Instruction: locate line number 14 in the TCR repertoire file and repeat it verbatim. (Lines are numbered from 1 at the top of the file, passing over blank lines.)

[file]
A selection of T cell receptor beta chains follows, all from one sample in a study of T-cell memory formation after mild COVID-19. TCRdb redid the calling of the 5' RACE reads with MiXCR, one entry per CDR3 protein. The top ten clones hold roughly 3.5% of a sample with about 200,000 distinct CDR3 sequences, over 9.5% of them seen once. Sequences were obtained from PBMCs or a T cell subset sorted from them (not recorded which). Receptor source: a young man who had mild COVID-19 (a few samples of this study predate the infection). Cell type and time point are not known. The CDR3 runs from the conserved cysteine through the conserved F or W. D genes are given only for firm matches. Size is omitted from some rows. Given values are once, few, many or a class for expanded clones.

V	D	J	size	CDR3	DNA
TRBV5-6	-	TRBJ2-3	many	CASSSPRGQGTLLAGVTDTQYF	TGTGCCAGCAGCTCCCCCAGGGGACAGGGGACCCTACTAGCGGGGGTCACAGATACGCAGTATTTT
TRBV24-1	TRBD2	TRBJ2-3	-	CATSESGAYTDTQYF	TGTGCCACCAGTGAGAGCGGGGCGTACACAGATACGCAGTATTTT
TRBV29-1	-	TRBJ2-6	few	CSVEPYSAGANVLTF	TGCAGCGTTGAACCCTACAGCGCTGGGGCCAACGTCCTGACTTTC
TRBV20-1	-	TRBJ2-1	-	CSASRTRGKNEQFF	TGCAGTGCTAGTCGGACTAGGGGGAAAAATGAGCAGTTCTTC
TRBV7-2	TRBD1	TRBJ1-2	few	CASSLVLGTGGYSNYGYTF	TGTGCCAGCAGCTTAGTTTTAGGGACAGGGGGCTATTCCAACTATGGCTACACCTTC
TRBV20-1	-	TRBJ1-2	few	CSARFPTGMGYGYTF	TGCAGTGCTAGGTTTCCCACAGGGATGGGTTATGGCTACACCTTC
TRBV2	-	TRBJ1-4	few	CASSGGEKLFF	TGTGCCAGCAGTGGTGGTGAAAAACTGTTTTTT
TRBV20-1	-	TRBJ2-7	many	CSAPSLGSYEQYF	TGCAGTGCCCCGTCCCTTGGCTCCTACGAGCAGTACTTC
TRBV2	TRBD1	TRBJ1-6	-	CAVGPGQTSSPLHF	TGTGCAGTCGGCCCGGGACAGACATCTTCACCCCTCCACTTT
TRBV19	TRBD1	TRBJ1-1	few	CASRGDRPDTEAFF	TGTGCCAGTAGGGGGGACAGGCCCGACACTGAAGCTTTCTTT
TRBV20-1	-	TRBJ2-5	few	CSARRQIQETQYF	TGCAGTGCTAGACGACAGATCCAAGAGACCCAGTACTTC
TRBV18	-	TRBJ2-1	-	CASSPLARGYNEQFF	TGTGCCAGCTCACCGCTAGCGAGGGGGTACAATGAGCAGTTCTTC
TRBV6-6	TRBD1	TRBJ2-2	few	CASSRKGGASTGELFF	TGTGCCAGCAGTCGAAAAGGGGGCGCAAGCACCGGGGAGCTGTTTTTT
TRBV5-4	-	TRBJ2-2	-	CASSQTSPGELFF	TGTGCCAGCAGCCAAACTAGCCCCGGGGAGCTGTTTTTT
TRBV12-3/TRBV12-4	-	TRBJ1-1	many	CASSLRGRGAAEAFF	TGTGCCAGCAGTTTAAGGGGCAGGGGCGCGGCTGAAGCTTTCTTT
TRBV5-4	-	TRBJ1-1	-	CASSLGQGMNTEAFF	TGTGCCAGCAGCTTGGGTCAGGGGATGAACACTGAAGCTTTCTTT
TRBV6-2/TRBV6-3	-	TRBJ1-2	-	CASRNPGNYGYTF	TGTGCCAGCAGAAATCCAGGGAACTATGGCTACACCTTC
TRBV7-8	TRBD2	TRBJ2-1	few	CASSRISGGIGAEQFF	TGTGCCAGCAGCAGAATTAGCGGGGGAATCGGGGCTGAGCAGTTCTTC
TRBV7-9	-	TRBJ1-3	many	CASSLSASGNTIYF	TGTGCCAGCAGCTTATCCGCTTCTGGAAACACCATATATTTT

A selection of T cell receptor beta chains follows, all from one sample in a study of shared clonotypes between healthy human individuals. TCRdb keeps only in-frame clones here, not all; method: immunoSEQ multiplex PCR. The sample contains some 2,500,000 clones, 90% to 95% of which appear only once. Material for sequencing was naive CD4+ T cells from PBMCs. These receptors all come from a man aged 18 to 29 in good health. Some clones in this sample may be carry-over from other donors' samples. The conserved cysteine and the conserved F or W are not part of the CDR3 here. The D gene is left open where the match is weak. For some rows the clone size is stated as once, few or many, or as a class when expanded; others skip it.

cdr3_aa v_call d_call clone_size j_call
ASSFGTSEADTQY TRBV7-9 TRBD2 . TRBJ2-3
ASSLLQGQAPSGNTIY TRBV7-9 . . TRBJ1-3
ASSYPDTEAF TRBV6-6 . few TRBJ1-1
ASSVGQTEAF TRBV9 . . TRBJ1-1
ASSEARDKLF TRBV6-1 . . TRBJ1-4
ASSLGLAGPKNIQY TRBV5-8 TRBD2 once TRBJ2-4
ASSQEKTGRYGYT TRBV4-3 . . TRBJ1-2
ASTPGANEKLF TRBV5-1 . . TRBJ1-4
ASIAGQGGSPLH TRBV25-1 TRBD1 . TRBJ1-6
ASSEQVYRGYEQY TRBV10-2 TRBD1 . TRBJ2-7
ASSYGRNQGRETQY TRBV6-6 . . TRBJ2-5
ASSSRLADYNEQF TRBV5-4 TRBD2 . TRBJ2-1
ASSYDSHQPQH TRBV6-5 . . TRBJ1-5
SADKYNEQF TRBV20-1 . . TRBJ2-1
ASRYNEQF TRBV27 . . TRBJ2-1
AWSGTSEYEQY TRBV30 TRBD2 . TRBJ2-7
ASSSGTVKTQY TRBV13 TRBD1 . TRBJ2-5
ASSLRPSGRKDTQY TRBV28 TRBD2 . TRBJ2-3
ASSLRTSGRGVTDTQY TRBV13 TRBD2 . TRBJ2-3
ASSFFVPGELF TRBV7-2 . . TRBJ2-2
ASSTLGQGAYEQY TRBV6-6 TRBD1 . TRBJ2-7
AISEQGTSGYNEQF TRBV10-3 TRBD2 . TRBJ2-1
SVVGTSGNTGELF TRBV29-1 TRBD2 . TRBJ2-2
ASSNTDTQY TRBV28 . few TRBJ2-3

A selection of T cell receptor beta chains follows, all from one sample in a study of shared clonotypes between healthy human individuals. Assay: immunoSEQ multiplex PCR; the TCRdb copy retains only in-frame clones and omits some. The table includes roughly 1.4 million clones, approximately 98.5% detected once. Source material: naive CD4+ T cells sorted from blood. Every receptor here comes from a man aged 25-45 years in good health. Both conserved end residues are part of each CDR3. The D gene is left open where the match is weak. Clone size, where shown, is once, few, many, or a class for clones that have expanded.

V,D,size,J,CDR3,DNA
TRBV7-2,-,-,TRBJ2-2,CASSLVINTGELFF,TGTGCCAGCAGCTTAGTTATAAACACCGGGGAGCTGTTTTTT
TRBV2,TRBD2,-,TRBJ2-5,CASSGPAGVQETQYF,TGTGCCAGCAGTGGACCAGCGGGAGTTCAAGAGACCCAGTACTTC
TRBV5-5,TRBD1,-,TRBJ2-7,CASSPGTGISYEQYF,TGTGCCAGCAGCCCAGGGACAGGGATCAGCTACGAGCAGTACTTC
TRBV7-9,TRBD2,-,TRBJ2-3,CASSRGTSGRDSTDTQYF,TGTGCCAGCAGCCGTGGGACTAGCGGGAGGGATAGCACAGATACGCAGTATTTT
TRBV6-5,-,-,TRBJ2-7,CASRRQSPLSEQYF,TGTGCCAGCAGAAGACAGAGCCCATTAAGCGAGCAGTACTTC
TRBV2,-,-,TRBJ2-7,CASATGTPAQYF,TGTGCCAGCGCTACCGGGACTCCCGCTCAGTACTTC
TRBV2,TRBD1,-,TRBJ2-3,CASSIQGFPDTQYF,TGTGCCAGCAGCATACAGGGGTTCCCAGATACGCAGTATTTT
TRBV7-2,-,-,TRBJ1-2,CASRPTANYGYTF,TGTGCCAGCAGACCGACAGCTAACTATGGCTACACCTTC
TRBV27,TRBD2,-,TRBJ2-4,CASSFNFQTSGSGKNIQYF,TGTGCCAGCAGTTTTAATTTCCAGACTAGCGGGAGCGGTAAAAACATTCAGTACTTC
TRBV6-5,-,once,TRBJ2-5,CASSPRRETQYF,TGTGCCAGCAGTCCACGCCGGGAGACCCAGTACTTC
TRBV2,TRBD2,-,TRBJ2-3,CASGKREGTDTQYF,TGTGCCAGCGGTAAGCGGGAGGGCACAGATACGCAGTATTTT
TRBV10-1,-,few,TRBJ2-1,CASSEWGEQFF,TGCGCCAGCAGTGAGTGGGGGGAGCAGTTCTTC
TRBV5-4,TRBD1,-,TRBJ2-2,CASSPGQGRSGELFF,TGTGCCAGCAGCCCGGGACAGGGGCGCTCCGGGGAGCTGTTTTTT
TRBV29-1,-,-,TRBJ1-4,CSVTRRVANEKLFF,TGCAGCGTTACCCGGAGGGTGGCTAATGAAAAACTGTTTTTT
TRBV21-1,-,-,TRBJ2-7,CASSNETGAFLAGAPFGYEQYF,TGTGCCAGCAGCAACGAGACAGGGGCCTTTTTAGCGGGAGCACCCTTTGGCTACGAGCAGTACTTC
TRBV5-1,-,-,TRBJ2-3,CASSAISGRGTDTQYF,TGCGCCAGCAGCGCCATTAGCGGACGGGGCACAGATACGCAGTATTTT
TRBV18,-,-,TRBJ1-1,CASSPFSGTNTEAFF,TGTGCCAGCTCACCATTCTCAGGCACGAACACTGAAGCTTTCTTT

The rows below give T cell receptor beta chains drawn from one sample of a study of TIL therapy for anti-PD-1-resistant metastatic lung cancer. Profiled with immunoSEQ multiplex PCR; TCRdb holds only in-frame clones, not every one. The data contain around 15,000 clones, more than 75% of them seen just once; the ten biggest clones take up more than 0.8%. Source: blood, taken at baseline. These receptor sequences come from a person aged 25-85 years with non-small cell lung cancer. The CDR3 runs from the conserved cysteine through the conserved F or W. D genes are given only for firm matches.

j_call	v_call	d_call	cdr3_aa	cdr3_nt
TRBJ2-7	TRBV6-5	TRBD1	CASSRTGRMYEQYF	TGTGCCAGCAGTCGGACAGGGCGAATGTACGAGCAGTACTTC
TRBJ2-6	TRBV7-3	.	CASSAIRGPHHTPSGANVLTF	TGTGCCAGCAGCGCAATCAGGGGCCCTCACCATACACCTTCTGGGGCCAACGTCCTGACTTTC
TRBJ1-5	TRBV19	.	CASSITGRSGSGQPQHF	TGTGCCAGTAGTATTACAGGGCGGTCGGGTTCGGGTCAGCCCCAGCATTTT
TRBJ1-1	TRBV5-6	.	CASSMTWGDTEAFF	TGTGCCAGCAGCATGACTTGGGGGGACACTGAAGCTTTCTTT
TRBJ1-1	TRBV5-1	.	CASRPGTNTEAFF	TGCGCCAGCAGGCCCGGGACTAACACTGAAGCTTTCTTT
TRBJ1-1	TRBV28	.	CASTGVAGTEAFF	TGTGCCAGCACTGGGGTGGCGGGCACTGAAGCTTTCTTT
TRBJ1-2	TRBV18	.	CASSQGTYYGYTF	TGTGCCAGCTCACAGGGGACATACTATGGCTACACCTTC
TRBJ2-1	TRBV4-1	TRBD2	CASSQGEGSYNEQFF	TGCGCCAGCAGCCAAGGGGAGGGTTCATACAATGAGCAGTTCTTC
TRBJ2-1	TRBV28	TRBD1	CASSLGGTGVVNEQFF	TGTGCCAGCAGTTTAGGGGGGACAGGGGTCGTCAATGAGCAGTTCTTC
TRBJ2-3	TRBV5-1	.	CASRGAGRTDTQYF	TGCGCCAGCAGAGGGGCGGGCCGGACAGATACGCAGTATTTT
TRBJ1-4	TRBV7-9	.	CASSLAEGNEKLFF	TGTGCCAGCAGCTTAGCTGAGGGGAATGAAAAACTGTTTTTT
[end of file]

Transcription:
TRBV18	-	TRBJ2-1	-	CASSPLARGYNEQFF	TGTGCCAGCTCACCGCTAGCGAGGGGGTACAATGAGCAGTTCTTC